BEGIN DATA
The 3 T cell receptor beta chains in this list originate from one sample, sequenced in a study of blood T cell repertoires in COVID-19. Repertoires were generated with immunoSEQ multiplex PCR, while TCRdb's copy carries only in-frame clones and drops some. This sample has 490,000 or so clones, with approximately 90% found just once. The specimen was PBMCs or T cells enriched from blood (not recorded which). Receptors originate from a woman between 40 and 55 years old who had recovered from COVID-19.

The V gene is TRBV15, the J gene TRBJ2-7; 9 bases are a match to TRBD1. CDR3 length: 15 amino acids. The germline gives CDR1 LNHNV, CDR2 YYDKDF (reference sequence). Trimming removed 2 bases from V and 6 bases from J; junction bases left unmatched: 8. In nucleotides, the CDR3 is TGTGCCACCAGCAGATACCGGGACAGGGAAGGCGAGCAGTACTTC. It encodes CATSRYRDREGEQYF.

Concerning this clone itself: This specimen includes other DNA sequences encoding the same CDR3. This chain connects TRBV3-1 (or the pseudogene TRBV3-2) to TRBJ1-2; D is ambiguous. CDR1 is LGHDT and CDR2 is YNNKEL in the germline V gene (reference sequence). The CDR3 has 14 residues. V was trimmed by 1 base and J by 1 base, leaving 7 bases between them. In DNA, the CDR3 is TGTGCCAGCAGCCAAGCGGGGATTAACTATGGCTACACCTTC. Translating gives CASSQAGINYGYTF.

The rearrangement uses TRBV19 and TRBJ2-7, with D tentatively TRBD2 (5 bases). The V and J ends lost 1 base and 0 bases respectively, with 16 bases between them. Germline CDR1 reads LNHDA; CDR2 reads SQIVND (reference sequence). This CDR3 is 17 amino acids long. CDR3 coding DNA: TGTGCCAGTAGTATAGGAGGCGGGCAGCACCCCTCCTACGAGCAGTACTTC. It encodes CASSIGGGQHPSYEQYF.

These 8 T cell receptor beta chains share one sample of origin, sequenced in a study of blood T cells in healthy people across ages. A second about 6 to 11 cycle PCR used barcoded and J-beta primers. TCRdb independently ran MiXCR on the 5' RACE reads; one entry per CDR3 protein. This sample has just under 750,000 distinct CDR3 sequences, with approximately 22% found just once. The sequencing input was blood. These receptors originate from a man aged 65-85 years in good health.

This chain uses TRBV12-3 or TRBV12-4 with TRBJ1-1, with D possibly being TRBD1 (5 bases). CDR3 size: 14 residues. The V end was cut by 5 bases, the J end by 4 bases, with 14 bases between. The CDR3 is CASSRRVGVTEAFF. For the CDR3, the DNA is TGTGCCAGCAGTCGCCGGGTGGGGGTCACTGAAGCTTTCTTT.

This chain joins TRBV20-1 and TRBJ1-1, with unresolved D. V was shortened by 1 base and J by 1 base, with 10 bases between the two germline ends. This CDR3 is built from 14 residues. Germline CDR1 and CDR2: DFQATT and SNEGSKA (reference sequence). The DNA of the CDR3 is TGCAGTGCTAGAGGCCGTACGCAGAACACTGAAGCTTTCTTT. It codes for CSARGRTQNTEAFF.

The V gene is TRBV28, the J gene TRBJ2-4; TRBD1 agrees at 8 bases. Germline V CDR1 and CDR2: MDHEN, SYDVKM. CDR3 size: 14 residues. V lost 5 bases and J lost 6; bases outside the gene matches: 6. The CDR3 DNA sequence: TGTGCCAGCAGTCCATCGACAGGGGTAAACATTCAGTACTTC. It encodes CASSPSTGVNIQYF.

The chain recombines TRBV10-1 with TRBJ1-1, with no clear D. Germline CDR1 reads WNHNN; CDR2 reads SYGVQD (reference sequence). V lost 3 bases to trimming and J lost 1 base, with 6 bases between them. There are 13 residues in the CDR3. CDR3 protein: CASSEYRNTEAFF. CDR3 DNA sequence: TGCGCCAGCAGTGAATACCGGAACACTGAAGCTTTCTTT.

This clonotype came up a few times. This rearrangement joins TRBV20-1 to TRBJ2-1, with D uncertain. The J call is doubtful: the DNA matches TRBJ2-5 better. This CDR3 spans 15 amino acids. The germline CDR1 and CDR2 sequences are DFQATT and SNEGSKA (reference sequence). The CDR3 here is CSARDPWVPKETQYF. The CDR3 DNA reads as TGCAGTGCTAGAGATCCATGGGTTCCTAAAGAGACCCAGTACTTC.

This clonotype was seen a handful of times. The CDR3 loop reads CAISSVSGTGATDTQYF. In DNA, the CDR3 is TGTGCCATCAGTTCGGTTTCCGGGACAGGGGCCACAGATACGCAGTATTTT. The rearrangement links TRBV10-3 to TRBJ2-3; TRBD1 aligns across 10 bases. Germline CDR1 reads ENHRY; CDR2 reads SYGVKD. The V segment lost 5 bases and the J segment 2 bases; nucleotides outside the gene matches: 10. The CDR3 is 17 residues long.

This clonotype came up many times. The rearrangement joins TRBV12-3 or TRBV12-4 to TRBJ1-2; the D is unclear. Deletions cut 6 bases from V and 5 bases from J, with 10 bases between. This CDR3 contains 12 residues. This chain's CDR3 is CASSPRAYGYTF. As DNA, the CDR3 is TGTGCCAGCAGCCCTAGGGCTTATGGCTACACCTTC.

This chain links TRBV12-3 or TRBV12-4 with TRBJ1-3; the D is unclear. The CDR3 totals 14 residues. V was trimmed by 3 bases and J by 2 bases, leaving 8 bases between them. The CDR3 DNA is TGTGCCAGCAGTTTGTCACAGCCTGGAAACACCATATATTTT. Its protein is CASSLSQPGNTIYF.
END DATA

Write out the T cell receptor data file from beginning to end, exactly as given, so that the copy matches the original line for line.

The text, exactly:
The 3 T cell receptor beta chains in this list originate from one sample, sequenced in a study of blood T cell repertoires in COVID-19. Repertoires were generated with immunoSEQ multiplex PCR, while TCRdb's copy carries only in-frame clones and drops some. This sample has 490,000 or so clones, with approximately 90% found just once. The specimen was PBMCs or T cells enriched from blood (not recorded which). Receptors originate from a woman between 40 and 55 years old who had recovered from COVID-19.

The V gene is TRBV15, the J gene TRBJ2-7; 9 bases are a match to TRBD1. CDR3 length: 15 amino acids. The germline gives CDR1 LNHNV, CDR2 YYDKDF (reference sequence). Trimming removed 2 bases from V and 6 bases from J; junction bases left unmatched: 8. In nucleotides, the CDR3 is TGTGCCACCAGCAGATACCGGGACAGGGAAGGCGAGCAGTACTTC. It encodes CATSRYRDREGEQYF.

Concerning this clone itself: This specimen includes other DNA sequences encoding the same CDR3. This chain connects TRBV3-1 (or the pseudogene TRBV3-2) to TRBJ1-2; D is ambiguous. CDR1 is LGHDT and CDR2 is YNNKEL in the germline V gene (reference sequence). The CDR3 has 14 residues. V was trimmed by 1 base and J by 1 base, leaving 7 bases between them. In DNA, the CDR3 is TGTGCCAGCAGCCAAGCGGGGATTAACTATGGCTACACCTTC. Translating gives CASSQAGINYGYTF.

The rearrangement uses TRBV19 and TRBJ2-7, with D tentatively TRBD2 (5 bases). The V and J ends lost 1 base and 0 bases respectively, with 16 bases between them. Germline CDR1 reads LNHDA; CDR2 reads SQIVND (reference sequence). This CDR3 is 17 amino acids long. CDR3 coding DNA: TGTGCCAGTAGTATAGGAGGCGGGCAGCACCCCTCCTACGAGCAGTACTTC. It encodes CASSIGGGQHPSYEQYF.

These 8 T cell receptor beta chains share one sample of origin, sequenced in a study of blood T cells in healthy people across ages. A second about 6 to 11 cycle PCR used barcoded and J-beta primers. TCRdb independently ran MiXCR on the 5' RACE reads; one entry per CDR3 protein. This sample has just under 750,000 distinct CDR3 sequences, with approximately 22% found just once. The sequencing input was blood. These receptors originate from a man aged 65-85 years in good health.

This chain uses TRBV12-3 or TRBV12-4 with TRBJ1-1, with D possibly being TRBD1 (5 bases). CDR3 size: 14 residues. The V end was cut by 5 bases, the J end by 4 bases, with 14 bases between. The CDR3 is CASSRRVGVTEAFF. For the CDR3, the DNA is TGTGCCAGCAGTCGCCGGGTGGGGGTCACTGAAGCTTTCTTT.

This chain joins TRBV20-1 and TRBJ1-1, with unresolved D. V was shortened by 1 base and J by 1 base, with 10 bases between the two germline ends. This CDR3 is built from 14 residues. Germline CDR1 and CDR2: DFQATT and SNEGSKA (reference sequence). The DNA of the CDR3 is TGCAGTGCTAGAGGCCGTACGCAGAACACTGAAGCTTTCTTT. It codes for CSARGRTQNTEAFF.

The V gene is TRBV28, the J gene TRBJ2-4; TRBD1 agrees at 8 bases. Germline V CDR1 and CDR2: MDHEN, SYDVKM. CDR3 size: 14 residues. V lost 5 bases and J lost 6; bases outside the gene matches: 6. The CDR3 DNA sequence: TGTGCCAGCAGTCCATCGACAGGGGTAAACATTCAGTACTTC. It encodes CASSPSTGVNIQYF.

The chain recombines TRBV10-1 with TRBJ1-1, with no clear D. Germline CDR1 reads WNHNN; CDR2 reads SYGVQD (reference sequence). V lost 3 bases to trimming and J lost 1 base, with 6 bases between them. There are 13 residues in the CDR3. CDR3 protein: CASSEYRNTEAFF. CDR3 DNA sequence: TGCGCCAGCAGTGAATACCGGAACACTGAAGCTTTCTTT.

This clonotype came up a few times. This rearrangement joins TRBV20-1 to TRBJ2-1, with D uncertain. The J call is doubtful: the DNA matches TRBJ2-5 better. This CDR3 spans 15 amino acids. The germline CDR1 and CDR2 sequences are DFQATT and SNEGSKA (reference sequence). The CDR3 here is CSARDPWVPKETQYF. The CDR3 DNA reads as TGCAGTGCTAGAGATCCATGGGTTCCTAAAGAGACCCAGTACTTC.

This clonotype was seen a handful of times. The CDR3 loop reads CAISSVSGTGATDTQYF. In DNA, the CDR3 is TGTGCCATCAGTTCGGTTTCCGGGACAGGGGCCACAGATACGCAGTATTTT. The rearrangement links TRBV10-3 to TRBJ2-3; TRBD1 aligns across 10 bases. Germline CDR1 reads ENHRY; CDR2 reads SYGVKD. The V segment lost 5 bases and the J segment 2 bases; nucleotides outside the gene matches: 10. The CDR3 is 17 residues long.

This clonotype came up many times. The rearrangement joins TRBV12-3 or TRBV12-4 to TRBJ1-2; the D is unclear. Deletions cut 6 bases from V and 5 bases from J, with 10 bases between. This CDR3 contains 12 residues. This chain's CDR3 is CASSPRAYGYTF. As DNA, the CDR3 is TGTGCCAGCAGCCCTAGGGCTTATGGCTACACCTTC.

This chain links TRBV12-3 or TRBV12-4 with TRBJ1-3; the D is unclear. The CDR3 totals 14 residues. V was trimmed by 3 bases and J by 2 bases, leaving 8 bases between them. The CDR3 DNA is TGTGCCAGCAGTTTGTCACAGCCTGGAAACACCATATATTTT. Its protein is CASSLSQPGNTIYF.